Wednesday, December 19, 2012

PAIL theme post: BALANCE

This is part of the December theme post series over at PAIL.  Go check out some more!

Ahh balance.  It's a great favorite word around my grad program.  One of the great aspirations is that at some point, someone will teach us about balancing life and work.  I get pretty fed up with how little flexibility we get as students if you suddenly have a moment where life has bigger needs than school, or if you have to work while in school (and that's a totally separate and venting post about how we're expected to work if we're going to get the cool jobs/internships/residencies and yet if we work, we are super frowned at for not putting enough time into school, so... anyway...).

So I am not working right now, just going to school, and that's plenty.  I did work last year and have occasionally this semester, but reasonably pregnant it's too much.

School though, it feels like it's a job, and it sure sucks up my time like it (more than just work, actually).  When I'm interning, we call it work.  We tell the kid that I'm going to be done with school when I start rotations because it will be going to work.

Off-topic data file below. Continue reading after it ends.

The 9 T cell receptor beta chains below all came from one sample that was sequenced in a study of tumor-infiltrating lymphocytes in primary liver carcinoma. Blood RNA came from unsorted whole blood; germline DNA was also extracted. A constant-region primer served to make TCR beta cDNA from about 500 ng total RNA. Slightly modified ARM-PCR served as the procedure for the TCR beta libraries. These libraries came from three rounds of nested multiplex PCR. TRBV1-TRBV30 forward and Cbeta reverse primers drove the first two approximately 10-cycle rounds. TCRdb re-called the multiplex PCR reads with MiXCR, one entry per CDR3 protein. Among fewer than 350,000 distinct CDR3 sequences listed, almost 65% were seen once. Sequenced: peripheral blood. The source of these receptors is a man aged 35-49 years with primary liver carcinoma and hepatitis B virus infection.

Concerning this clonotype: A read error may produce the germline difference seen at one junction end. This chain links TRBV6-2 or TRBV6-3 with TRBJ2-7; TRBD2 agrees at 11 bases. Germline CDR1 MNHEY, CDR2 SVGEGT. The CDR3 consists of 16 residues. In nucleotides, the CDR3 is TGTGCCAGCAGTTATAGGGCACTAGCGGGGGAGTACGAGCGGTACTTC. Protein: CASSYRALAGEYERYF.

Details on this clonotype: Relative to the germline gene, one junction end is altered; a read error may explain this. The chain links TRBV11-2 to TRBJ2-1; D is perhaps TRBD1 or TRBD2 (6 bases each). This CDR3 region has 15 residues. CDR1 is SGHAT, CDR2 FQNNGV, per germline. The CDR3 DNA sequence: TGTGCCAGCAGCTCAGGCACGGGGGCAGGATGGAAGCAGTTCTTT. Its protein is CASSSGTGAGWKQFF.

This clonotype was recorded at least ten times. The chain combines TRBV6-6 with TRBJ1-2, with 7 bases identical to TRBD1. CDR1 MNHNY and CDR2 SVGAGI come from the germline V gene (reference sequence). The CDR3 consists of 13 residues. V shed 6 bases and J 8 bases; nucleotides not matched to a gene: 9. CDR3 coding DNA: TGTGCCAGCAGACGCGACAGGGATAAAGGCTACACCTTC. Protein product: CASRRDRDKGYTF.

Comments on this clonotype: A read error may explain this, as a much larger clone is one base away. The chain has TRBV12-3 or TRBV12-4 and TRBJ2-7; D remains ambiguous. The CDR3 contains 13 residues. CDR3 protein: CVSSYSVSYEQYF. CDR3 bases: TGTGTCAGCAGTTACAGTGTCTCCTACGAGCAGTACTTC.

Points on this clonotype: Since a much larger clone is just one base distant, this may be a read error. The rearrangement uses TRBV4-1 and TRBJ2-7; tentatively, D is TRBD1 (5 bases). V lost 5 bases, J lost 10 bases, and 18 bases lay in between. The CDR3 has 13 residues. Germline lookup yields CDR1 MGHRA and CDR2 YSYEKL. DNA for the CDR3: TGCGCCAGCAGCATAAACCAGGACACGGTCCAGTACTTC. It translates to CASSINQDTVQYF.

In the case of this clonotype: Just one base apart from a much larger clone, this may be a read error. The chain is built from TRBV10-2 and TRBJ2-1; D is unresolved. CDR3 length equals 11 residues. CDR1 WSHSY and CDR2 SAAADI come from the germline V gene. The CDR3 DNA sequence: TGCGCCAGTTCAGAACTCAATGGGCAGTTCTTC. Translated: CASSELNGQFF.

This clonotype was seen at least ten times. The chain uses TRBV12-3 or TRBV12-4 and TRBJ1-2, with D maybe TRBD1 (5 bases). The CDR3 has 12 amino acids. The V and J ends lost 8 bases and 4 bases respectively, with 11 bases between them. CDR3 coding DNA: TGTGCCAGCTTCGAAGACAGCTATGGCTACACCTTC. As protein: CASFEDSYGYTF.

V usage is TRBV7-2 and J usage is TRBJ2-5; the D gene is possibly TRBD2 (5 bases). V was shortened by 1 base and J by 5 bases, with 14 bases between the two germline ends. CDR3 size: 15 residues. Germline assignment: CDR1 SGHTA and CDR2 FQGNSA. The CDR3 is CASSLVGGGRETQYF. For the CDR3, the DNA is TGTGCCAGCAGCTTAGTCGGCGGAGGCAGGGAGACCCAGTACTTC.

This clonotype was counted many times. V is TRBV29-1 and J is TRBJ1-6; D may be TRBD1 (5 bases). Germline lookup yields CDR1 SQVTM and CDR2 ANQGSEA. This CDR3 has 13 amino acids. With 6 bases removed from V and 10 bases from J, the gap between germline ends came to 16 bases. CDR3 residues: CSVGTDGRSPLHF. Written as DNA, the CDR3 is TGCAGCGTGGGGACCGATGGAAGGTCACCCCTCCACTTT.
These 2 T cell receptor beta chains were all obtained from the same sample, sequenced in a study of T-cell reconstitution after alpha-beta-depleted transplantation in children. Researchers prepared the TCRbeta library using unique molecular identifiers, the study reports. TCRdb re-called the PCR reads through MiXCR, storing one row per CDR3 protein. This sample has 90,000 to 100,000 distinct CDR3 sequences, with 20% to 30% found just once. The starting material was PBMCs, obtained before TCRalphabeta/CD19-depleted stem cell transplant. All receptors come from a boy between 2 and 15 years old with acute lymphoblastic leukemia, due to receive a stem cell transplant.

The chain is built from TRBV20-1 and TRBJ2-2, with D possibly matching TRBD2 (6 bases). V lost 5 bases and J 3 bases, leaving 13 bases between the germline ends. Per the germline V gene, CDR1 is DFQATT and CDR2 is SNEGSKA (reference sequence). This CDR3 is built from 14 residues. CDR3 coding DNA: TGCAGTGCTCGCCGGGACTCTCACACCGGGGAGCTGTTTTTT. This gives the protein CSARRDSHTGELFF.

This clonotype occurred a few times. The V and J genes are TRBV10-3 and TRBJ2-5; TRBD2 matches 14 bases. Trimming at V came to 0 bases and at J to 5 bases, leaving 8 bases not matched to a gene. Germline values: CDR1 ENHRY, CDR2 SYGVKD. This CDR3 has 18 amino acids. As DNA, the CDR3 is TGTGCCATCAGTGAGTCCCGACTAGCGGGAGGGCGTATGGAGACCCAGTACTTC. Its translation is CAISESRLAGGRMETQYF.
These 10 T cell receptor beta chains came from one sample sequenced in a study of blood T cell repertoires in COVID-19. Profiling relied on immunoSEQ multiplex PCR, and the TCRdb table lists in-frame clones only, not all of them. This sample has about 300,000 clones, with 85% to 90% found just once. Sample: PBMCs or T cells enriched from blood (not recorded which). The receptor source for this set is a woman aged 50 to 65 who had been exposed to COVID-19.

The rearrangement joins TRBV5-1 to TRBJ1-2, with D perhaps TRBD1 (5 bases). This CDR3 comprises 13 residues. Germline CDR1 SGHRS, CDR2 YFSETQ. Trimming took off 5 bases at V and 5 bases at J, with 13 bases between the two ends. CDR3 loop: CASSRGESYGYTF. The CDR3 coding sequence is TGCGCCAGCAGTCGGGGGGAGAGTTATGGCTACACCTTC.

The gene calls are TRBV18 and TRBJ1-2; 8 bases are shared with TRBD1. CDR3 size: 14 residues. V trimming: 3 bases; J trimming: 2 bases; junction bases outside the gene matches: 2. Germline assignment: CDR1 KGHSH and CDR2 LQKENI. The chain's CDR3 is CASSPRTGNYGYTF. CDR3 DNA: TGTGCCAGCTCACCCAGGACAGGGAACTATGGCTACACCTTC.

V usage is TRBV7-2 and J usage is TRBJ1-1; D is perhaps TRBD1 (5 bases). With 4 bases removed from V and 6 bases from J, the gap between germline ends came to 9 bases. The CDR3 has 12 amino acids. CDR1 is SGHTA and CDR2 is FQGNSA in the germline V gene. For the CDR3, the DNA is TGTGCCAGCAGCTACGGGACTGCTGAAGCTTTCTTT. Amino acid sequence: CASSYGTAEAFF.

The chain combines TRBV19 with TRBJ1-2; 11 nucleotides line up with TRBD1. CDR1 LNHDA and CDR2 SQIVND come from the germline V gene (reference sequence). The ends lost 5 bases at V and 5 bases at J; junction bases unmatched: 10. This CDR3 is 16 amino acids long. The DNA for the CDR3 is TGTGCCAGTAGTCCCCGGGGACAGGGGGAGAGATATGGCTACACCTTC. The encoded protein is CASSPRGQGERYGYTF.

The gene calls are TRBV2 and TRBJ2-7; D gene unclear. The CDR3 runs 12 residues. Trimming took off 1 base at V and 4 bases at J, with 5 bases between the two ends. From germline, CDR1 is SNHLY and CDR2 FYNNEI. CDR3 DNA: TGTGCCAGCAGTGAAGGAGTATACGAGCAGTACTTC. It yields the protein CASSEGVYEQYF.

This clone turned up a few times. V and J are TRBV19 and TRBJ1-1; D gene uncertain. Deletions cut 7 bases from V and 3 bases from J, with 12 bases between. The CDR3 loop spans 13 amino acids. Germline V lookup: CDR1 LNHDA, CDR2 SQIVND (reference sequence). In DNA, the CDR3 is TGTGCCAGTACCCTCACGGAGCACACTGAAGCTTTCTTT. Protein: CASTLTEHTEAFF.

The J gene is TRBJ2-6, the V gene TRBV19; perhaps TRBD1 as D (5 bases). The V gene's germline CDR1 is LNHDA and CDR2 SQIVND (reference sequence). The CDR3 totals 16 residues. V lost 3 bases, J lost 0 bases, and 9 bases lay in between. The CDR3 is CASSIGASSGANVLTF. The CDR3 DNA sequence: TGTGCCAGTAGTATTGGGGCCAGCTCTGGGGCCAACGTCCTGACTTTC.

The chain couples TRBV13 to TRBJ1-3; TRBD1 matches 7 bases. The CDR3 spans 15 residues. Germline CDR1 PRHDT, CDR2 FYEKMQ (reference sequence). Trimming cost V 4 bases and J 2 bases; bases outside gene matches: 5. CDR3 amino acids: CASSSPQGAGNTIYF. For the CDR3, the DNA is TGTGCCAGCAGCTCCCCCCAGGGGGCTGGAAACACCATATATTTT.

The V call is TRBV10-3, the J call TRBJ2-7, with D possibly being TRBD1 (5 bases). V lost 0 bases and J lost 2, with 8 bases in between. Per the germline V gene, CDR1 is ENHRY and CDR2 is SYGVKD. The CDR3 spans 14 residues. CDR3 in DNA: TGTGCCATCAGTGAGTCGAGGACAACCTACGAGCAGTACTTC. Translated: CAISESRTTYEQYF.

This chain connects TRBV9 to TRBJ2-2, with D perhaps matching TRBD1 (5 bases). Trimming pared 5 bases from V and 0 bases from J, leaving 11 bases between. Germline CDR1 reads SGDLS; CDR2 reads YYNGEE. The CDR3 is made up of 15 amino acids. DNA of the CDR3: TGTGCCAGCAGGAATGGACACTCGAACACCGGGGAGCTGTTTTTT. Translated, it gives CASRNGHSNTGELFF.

The spouse has a job where work comes home a fair bit and my school studying often eats up evenings.  It's not ideal but it's life.  Work is 5 days a week, ending a smidge earlier than 5pm.  School is 8am to 4pm most every day, but I study at home between classes, so I'm around the house an awful lot.  Maybe too much. Probably too much.  Mostly I like to cook at home and I'm too lazy to pack lunch and 3 snacks a day.

I spend a lot of time studying at home, the kid goes to daycare full days all the time, and it is what we're used to.  We were both home with the kid most of the time until she was about 3 months old when I headed back to school, and at 6 months old she started daycare full time.  This is to say that we've been attempting to balance things since and we still aren't terribly good at it, but we try.

When things are balanced well, we cook a big meal on the weekend and eat it for a few dinners and maybe a couple of lunches.  Most nights we retrieve the kid about 5pm and start bedtime at 7:30 or 7:45 (earlier if we're on the ball about it).  If the kid is being beastly and refusing sleep, then we take turns attempting to placate her or at the worst, contain her until she conks out.

When things are balanced, we have one night of kid activity, one night a week where I'm out at a meeting/study group/whatever, and one where the spouse is.  We're trying to eat together at the table and hopefully the same thing, but it isn't working well.  Maybe some day.

The trouble with balancing things is that they don't balance reliably.  A big week in exams for me or a big week at work for the spouse and it's a mess.